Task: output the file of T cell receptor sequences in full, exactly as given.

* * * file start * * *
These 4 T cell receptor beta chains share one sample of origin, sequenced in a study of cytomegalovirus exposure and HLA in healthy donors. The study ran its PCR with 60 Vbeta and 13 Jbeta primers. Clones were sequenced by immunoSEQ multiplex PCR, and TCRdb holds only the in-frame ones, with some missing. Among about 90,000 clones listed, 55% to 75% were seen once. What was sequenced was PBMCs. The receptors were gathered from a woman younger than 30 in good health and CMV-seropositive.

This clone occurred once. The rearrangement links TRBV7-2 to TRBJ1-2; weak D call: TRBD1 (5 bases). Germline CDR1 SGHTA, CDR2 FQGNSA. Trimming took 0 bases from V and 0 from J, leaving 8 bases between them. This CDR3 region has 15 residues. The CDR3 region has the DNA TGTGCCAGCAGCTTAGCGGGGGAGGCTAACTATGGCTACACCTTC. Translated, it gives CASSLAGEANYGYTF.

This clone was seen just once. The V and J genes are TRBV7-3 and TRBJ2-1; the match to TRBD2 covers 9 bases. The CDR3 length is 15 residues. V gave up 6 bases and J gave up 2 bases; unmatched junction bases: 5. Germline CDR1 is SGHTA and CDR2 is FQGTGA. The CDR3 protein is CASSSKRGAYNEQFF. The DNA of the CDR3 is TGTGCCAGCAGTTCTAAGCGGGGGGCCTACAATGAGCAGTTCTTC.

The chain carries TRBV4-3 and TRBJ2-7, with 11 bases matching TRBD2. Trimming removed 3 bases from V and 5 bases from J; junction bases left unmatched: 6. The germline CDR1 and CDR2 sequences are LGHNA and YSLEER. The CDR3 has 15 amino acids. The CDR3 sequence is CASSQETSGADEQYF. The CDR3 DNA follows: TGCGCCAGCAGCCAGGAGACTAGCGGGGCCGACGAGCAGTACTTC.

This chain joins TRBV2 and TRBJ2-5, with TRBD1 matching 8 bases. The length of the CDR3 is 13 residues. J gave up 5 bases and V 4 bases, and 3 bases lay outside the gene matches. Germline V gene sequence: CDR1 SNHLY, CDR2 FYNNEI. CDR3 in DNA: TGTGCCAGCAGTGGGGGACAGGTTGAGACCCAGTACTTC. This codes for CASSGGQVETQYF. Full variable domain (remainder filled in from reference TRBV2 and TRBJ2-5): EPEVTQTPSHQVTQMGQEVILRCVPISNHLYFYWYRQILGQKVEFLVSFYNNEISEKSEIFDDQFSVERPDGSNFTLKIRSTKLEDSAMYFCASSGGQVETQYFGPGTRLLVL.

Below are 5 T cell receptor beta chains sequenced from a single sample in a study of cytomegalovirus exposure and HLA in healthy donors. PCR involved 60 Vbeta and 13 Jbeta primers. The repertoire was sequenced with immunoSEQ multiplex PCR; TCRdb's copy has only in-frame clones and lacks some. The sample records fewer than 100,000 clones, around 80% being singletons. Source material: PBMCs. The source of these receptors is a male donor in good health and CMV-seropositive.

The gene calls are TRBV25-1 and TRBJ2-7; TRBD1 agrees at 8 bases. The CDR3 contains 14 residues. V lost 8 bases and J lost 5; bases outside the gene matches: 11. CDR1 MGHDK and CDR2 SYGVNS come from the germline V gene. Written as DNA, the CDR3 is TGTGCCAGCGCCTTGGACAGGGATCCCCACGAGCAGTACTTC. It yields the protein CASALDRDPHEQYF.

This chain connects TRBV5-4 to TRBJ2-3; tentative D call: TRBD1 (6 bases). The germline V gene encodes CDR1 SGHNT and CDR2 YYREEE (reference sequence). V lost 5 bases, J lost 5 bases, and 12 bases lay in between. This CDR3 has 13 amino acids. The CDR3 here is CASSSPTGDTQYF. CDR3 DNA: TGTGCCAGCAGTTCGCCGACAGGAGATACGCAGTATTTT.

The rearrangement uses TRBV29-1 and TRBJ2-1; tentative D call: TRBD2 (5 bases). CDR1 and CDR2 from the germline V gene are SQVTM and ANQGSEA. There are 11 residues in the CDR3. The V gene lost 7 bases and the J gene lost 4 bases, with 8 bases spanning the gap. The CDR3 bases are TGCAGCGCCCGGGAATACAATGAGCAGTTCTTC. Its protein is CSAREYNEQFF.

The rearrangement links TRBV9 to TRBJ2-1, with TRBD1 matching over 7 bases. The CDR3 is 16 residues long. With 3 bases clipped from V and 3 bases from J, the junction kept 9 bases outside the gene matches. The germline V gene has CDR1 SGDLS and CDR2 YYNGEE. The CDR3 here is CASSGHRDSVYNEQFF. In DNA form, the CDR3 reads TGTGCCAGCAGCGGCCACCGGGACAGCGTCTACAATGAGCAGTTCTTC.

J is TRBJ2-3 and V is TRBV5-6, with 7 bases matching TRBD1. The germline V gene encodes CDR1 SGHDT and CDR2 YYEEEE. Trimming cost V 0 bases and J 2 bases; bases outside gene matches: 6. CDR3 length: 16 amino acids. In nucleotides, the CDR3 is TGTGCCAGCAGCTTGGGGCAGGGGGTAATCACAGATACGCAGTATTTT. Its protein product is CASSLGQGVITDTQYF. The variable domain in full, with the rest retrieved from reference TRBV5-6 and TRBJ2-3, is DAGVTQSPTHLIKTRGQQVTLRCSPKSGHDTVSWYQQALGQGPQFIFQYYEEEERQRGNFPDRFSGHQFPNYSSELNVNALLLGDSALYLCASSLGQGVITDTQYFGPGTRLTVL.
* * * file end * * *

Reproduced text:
These 4 T cell receptor beta chains share one sample of origin, sequenced in a study of cytomegalovirus exposure and HLA in healthy donors. The study ran its PCR with 60 Vbeta and 13 Jbeta primers. Clones were sequenced by immunoSEQ multiplex PCR, and TCRdb holds only the in-frame ones, with some missing. Among about 90,000 clones listed, 55% to 75% were seen once. What was sequenced was PBMCs. The receptors were gathered from a woman younger than 30 in good health and CMV-seropositive.

This clone occurred once. The rearrangement links TRBV7-2 to TRBJ1-2; weak D call: TRBD1 (5 bases). Germline CDR1 SGHTA, CDR2 FQGNSA. Trimming took 0 bases from V and 0 from J, leaving 8 bases between them. This CDR3 region has 15 residues. The CDR3 region has the DNA TGTGCCAGCAGCTTAGCGGGGGAGGCTAACTATGGCTACACCTTC. Translated, it gives CASSLAGEANYGYTF.

This clone was seen just once. The V and J genes are TRBV7-3 and TRBJ2-1; the match to TRBD2 covers 9 bases. The CDR3 length is 15 residues. V gave up 6 bases and J gave up 2 bases; unmatched junction bases: 5. Germline CDR1 is SGHTA and CDR2 is FQGTGA. The CDR3 protein is CASSSKRGAYNEQFF. The DNA of the CDR3 is TGTGCCAGCAGTTCTAAGCGGGGGGCCTACAATGAGCAGTTCTTC.

The chain carries TRBV4-3 and TRBJ2-7, with 11 bases matching TRBD2. Trimming removed 3 bases from V and 5 bases from J; junction bases left unmatched: 6. The germline CDR1 and CDR2 sequences are LGHNA and YSLEER. The CDR3 has 15 amino acids. The CDR3 sequence is CASSQETSGADEQYF. The CDR3 DNA follows: TGCGCCAGCAGCCAGGAGACTAGCGGGGCCGACGAGCAGTACTTC.

This chain joins TRBV2 and TRBJ2-5, with TRBD1 matching 8 bases. The length of the CDR3 is 13 residues. J gave up 5 bases and V 4 bases, and 3 bases lay outside the gene matches. Germline V gene sequence: CDR1 SNHLY, CDR2 FYNNEI. CDR3 in DNA: TGTGCCAGCAGTGGGGGACAGGTTGAGACCCAGTACTTC. This codes for CASSGGQVETQYF. Full variable domain (remainder filled in from reference TRBV2 and TRBJ2-5): EPEVTQTPSHQVTQMGQEVILRCVPISNHLYFYWYRQILGQKVEFLVSFYNNEISEKSEIFDDQFSVERPDGSNFTLKIRSTKLEDSAMYFCASSGGQVETQYFGPGTRLLVL.

Below are 5 T cell receptor beta chains sequenced from a single sample in a study of cytomegalovirus exposure and HLA in healthy donors. PCR involved 60 Vbeta and 13 Jbeta primers. The repertoire was sequenced with immunoSEQ multiplex PCR; TCRdb's copy has only in-frame clones and lacks some. The sample records fewer than 100,000 clones, around 80% being singletons. Source material: PBMCs. The source of these receptors is a male donor in good health and CMV-seropositive.

The gene calls are TRBV25-1 and TRBJ2-7; TRBD1 agrees at 8 bases. The CDR3 contains 14 residues. V lost 8 bases and J lost 5; bases outside the gene matches: 11. CDR1 MGHDK and CDR2 SYGVNS come from the germline V gene. Written as DNA, the CDR3 is TGTGCCAGCGCCTTGGACAGGGATCCCCACGAGCAGTACTTC. It yields the protein CASALDRDPHEQYF.

This chain connects TRBV5-4 to TRBJ2-3; tentative D call: TRBD1 (6 bases). The germline V gene encodes CDR1 SGHNT and CDR2 YYREEE (reference sequence). V lost 5 bases, J lost 5 bases, and 12 bases lay in between. This CDR3 has 13 amino acids. The CDR3 here is CASSSPTGDTQYF. CDR3 DNA: TGTGCCAGCAGTTCGCCGACAGGAGATACGCAGTATTTT.

The rearrangement uses TRBV29-1 and TRBJ2-1; tentative D call: TRBD2 (5 bases). CDR1 and CDR2 from the germline V gene are SQVTM and ANQGSEA. There are 11 residues in the CDR3. The V gene lost 7 bases and the J gene lost 4 bases, with 8 bases spanning the gap. The CDR3 bases are TGCAGCGCCCGGGAATACAATGAGCAGTTCTTC. Its protein is CSAREYNEQFF.

The rearrangement links TRBV9 to TRBJ2-1, with TRBD1 matching over 7 bases. The CDR3 is 16 residues long. With 3 bases clipped from V and 3 bases from J, the junction kept 9 bases outside the gene matches. The germline V gene has CDR1 SGDLS and CDR2 YYNGEE. The CDR3 here is CASSGHRDSVYNEQFF. In DNA form, the CDR3 reads TGTGCCAGCAGCGGCCACCGGGACAGCGTCTACAATGAGCAGTTCTTC.

J is TRBJ2-3 and V is TRBV5-6, with 7 bases matching TRBD1. The germline V gene encodes CDR1 SGHDT and CDR2 YYEEEE. Trimming cost V 0 bases and J 2 bases; bases outside gene matches: 6. CDR3 length: 16 amino acids. In nucleotides, the CDR3 is TGTGCCAGCAGCTTGGGGCAGGGGGTAATCACAGATACGCAGTATTTT. Its protein product is CASSLGQGVITDTQYF. The variable domain in full, with the rest retrieved from reference TRBV5-6 and TRBJ2-3, is DAGVTQSPTHLIKTRGQQVTLRCSPKSGHDTVSWYQQALGQGPQFIFQYYEEEERQRGNFPDRFSGHQFPNYSSELNVNALLLGDSALYLCASSLGQGVITDTQYFGPGTRLTVL.